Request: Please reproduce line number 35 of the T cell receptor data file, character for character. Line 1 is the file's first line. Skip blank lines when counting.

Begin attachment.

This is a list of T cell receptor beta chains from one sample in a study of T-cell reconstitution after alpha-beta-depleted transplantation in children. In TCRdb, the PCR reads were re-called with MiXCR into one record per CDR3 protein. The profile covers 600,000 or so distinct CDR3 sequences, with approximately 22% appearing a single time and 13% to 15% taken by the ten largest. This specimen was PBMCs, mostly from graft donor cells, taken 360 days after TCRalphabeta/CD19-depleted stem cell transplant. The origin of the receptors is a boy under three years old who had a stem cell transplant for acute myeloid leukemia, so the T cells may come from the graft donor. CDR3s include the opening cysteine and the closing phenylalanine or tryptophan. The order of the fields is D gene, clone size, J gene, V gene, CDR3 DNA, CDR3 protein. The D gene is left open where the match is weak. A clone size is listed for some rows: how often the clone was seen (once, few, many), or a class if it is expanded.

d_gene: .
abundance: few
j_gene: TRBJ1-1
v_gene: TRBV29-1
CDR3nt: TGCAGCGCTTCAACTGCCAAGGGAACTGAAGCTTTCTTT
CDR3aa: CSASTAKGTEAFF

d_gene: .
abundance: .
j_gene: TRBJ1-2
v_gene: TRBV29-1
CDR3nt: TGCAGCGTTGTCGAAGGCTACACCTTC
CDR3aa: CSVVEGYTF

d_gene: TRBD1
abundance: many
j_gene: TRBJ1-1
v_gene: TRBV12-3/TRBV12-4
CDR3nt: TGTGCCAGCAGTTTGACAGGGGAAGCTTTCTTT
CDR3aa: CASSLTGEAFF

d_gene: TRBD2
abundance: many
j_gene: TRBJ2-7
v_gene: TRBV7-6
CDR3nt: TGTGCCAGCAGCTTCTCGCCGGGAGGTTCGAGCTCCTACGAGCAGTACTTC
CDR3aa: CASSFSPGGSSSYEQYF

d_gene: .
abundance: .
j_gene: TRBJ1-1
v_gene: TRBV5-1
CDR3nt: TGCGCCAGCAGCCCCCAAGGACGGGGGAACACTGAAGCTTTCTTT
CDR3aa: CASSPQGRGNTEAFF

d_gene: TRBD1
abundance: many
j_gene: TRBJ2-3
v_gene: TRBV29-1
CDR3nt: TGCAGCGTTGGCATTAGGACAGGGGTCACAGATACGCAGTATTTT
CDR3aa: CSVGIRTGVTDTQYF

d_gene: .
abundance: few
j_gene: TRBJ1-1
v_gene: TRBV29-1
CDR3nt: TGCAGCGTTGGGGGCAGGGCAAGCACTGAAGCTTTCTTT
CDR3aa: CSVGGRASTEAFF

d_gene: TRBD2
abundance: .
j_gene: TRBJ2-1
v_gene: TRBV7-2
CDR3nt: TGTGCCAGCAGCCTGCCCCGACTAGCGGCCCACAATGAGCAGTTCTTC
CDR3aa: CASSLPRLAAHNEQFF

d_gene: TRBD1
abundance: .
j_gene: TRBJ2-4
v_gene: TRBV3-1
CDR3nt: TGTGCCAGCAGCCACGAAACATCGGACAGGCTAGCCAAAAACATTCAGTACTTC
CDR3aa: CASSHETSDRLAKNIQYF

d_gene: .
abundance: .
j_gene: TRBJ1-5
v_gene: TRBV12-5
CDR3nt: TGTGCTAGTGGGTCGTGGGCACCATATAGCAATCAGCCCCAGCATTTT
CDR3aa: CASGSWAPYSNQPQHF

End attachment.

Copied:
v_gene: TRBV29-1